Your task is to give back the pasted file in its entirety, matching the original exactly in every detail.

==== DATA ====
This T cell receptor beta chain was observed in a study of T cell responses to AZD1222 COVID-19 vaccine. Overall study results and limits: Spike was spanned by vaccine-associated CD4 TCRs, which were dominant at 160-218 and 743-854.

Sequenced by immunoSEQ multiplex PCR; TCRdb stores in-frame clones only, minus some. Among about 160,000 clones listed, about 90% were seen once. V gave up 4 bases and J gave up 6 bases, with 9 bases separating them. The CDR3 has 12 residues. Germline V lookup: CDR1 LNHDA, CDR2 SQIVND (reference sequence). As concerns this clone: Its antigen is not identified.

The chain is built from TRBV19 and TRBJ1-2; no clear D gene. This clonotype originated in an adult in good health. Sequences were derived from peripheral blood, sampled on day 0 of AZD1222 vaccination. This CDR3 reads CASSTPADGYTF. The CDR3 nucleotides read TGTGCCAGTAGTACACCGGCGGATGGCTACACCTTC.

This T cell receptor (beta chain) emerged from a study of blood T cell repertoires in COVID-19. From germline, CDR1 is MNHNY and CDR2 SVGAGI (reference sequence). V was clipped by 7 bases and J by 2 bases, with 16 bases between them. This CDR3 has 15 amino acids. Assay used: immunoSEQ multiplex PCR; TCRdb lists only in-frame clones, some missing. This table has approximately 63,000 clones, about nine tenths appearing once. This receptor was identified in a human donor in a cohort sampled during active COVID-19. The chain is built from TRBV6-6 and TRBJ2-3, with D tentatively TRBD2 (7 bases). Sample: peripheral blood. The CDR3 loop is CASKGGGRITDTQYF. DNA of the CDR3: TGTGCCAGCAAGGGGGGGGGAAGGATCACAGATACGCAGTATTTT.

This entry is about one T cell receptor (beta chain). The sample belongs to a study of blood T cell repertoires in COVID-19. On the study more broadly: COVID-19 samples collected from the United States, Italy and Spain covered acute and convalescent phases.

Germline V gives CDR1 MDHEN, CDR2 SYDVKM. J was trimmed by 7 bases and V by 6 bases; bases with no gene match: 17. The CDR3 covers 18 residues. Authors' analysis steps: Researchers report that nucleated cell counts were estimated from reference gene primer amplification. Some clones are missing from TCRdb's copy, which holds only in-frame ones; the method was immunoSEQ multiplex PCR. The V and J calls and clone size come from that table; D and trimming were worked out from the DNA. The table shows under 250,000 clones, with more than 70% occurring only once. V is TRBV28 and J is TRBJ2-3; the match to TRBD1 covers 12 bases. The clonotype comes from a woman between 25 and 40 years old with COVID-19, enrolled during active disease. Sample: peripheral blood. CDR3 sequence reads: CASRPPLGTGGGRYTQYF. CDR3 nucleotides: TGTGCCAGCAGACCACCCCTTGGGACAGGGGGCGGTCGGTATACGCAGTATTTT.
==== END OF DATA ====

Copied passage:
This T cell receptor beta chain was observed in a study of T cell responses to AZD1222 COVID-19 vaccine. Overall study results and limits: Spike was spanned by vaccine-associated CD4 TCRs, which were dominant at 160-218 and 743-854.

Sequenced by immunoSEQ multiplex PCR; TCRdb stores in-frame clones only, minus some. Among about 160,000 clones listed, about 90% were seen once. V gave up 4 bases and J gave up 6 bases, with 9 bases separating them. The CDR3 has 12 residues. Germline V lookup: CDR1 LNHDA, CDR2 SQIVND (reference sequence). As concerns this clone: Its antigen is not identified.

The chain is built from TRBV19 and TRBJ1-2; no clear D gene. This clonotype originated in an adult in good health. Sequences were derived from peripheral blood, sampled on day 0 of AZD1222 vaccination. This CDR3 reads CASSTPADGYTF. The CDR3 nucleotides read TGTGCCAGTAGTACACCGGCGGATGGCTACACCTTC.

This T cell receptor (beta chain) emerged from a study of blood T cell repertoires in COVID-19. From germline, CDR1 is MNHNY and CDR2 SVGAGI (reference sequence). V was clipped by 7 bases and J by 2 bases, with 16 bases between them. This CDR3 has 15 amino acids. Assay used: immunoSEQ multiplex PCR; TCRdb lists only in-frame clones, some missing. This table has approximately 63,000 clones, about nine tenths appearing once. This receptor was identified in a human donor in a cohort sampled during active COVID-19. The chain is built from TRBV6-6 and TRBJ2-3, with D tentatively TRBD2 (7 bases). Sample: peripheral blood. The CDR3 loop is CASKGGGRITDTQYF. DNA of the CDR3: TGTGCCAGCAAGGGGGGGGGAAGGATCACAGATACGCAGTATTTT.

This entry is about one T cell receptor (beta chain). The sample belongs to a study of blood T cell repertoires in COVID-19. On the study more broadly: COVID-19 samples collected from the United States, Italy and Spain covered acute and convalescent phases.

Germline V gives CDR1 MDHEN, CDR2 SYDVKM. J was trimmed by 7 bases and V by 6 bases; bases with no gene match: 17. The CDR3 covers 18 residues. Authors' analysis steps: Researchers report that nucleated cell counts were estimated from reference gene primer amplification. Some clones are missing from TCRdb's copy, which holds only in-frame ones; the method was immunoSEQ multiplex PCR. The V and J calls and clone size come from that table; D and trimming were worked out from the DNA. The table shows under 250,000 clones, with more than 70% occurring only once. V is TRBV28 and J is TRBJ2-3; the match to TRBD1 covers 12 bases. The clonotype comes from a woman between 25 and 40 years old with COVID-19, enrolled during active disease. Sample: peripheral blood. CDR3 sequence reads: CASRPPLGTGGGRYTQYF. CDR3 nucleotides: TGTGCCAGCAGACCACCCCTTGGGACAGGGGGCGGTCGGTATACGCAGTATTTT.